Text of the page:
Seal Island National Wildlife Refuge is a 65 acre sanctuary managed in collaboration with the Audubon Seabird Restoration Program (Project Puffin), which operates a summer field station here. The program has successfully restored Maine’s largest colonies of Atlantic Puffins and Common and Arctic Terns. It also has done a thing or two for gray seals.
During the shortest days of the year, hundreds of gray seals clamber onto Seal Island for an extraordinary mass breeding event. At this second largest of just four U.S. colonies, the seals come ashore for just a few weeks to give birth and feed their pups.
For over 200 years Seal Island was also a summer campsite for fishermen harvesting herring, cod, lobster. Excessive seabird hunting for food and feathers led to the loss of the puffin colony here. From the 1940s to 1960s the Navy used the island as a bombing target. The U.S. Fish and Wildlife Service acquired the island in 1972. The island is closed to public landing because of the unexploded ordnance and unique wildlife. Today, seals face new threats including entanglement in fishing gear, chemical and plastic pollution and illegal hunting. They are protected by the Marine Mammal Protection Act of 1972.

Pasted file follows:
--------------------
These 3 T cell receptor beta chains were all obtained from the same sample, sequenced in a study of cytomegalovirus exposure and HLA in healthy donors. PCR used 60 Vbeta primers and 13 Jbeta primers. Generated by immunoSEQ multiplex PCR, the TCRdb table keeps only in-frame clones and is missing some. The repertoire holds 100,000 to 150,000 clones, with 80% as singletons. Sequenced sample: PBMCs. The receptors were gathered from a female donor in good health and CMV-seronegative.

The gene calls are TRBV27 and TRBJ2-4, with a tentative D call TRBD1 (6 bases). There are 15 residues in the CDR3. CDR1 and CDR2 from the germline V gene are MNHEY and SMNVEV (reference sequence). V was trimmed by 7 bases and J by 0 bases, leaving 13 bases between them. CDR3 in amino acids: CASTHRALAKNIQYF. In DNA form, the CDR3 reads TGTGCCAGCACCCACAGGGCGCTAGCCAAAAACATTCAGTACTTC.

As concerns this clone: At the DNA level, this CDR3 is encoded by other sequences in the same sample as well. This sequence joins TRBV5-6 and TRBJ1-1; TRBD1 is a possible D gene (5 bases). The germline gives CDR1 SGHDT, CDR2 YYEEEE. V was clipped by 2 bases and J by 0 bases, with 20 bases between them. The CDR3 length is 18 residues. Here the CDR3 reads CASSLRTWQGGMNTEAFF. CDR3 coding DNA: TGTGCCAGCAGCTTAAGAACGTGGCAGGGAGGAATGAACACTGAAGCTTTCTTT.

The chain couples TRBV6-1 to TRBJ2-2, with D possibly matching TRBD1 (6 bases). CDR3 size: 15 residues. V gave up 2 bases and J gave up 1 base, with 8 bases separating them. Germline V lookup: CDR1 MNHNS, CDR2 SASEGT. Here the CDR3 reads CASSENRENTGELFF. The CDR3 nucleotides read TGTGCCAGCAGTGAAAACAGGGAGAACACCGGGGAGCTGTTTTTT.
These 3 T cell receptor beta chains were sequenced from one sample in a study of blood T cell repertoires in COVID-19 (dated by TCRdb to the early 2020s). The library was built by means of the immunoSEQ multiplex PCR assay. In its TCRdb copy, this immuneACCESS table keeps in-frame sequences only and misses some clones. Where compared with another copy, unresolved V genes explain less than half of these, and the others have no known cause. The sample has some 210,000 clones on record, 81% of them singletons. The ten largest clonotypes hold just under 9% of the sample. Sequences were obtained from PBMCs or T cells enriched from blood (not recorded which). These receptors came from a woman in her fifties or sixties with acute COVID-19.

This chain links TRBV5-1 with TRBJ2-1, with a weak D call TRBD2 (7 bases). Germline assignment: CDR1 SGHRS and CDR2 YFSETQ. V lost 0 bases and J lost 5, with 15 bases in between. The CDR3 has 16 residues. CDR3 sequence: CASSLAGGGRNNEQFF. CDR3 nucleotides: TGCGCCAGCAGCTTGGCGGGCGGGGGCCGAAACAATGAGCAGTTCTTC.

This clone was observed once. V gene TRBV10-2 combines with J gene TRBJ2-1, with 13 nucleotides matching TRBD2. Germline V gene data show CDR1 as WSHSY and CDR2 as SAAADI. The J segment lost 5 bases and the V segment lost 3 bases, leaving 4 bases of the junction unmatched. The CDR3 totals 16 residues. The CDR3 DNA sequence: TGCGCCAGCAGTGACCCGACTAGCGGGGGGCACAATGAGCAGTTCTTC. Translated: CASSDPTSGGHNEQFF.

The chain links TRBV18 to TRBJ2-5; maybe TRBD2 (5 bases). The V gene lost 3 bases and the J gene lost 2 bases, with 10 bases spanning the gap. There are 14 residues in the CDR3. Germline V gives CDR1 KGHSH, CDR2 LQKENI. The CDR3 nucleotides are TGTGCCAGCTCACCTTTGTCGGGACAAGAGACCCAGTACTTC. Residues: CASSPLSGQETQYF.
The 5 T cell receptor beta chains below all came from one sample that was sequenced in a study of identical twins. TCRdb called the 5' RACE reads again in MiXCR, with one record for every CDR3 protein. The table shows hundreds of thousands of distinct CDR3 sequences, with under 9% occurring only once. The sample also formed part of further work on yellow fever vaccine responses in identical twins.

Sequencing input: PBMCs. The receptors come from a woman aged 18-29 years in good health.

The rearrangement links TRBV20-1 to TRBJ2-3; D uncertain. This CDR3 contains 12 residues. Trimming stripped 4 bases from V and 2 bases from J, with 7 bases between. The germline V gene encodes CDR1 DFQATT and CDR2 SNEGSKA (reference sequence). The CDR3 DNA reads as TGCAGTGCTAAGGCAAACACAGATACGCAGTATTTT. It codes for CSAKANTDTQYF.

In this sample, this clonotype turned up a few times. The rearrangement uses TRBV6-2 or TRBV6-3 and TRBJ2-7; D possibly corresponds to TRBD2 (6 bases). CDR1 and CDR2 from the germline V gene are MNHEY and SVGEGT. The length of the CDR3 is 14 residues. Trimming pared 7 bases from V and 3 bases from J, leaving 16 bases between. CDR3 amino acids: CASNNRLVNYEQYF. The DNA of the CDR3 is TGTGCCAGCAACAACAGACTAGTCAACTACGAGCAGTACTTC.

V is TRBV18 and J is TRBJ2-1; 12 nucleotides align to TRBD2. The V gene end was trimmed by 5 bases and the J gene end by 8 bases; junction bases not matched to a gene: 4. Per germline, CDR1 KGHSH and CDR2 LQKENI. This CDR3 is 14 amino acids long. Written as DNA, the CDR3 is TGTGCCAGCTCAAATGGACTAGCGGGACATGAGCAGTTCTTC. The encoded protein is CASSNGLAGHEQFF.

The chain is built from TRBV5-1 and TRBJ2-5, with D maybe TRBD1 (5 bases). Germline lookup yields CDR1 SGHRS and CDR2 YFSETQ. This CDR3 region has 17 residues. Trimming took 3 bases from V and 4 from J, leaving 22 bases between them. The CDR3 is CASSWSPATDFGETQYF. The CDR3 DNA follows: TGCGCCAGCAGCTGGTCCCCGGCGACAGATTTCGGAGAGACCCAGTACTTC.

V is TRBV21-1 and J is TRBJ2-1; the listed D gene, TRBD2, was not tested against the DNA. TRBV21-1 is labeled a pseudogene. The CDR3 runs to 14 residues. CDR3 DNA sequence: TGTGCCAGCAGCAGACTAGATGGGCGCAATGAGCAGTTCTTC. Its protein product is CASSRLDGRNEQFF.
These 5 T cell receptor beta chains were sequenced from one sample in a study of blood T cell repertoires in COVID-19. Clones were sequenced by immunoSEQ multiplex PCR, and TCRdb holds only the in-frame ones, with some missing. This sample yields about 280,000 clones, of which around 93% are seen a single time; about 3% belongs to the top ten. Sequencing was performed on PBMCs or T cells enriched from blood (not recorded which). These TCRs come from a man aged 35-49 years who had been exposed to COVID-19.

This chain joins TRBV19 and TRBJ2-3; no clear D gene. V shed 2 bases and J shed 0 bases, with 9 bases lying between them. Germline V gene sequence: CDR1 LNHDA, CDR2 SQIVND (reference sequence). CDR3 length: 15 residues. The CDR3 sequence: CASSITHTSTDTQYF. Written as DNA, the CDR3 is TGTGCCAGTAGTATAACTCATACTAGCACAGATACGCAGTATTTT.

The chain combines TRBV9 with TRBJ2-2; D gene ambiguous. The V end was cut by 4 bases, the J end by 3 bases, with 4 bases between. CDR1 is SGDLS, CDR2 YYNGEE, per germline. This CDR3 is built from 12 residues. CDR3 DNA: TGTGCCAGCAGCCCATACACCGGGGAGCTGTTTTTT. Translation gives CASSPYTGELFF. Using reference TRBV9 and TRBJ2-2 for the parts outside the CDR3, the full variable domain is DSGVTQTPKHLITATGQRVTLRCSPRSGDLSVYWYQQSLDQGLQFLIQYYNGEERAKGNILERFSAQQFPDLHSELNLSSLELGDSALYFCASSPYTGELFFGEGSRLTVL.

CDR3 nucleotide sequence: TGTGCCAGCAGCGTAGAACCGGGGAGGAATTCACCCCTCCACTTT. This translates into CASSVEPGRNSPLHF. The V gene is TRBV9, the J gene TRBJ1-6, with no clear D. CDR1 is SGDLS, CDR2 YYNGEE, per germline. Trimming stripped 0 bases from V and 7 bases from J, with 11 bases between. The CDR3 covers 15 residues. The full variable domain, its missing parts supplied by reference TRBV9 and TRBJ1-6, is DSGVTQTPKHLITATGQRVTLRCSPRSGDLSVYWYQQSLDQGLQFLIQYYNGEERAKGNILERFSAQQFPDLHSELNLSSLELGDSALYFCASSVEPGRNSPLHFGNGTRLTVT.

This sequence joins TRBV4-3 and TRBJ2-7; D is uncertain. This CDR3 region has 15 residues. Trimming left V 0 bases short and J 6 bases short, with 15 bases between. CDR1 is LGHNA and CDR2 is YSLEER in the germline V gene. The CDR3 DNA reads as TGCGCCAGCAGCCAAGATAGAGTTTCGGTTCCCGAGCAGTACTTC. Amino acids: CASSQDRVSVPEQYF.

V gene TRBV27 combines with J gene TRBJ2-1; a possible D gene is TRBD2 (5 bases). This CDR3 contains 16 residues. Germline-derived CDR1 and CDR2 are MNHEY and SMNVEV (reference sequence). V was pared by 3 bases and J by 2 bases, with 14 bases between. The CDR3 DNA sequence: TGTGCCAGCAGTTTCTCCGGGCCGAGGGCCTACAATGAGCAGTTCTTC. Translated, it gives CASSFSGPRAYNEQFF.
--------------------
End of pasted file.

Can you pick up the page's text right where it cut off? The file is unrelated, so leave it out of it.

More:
In the Northwest Atlantic, gray seals give birth Dec. – Feb., which is when our Gray Seal Pupping Cam will go live for the breeding “event.” Until then, peruse the photo album and get a look at Seal Island from above.
Below is a clip of Seals Mating on Seal Island: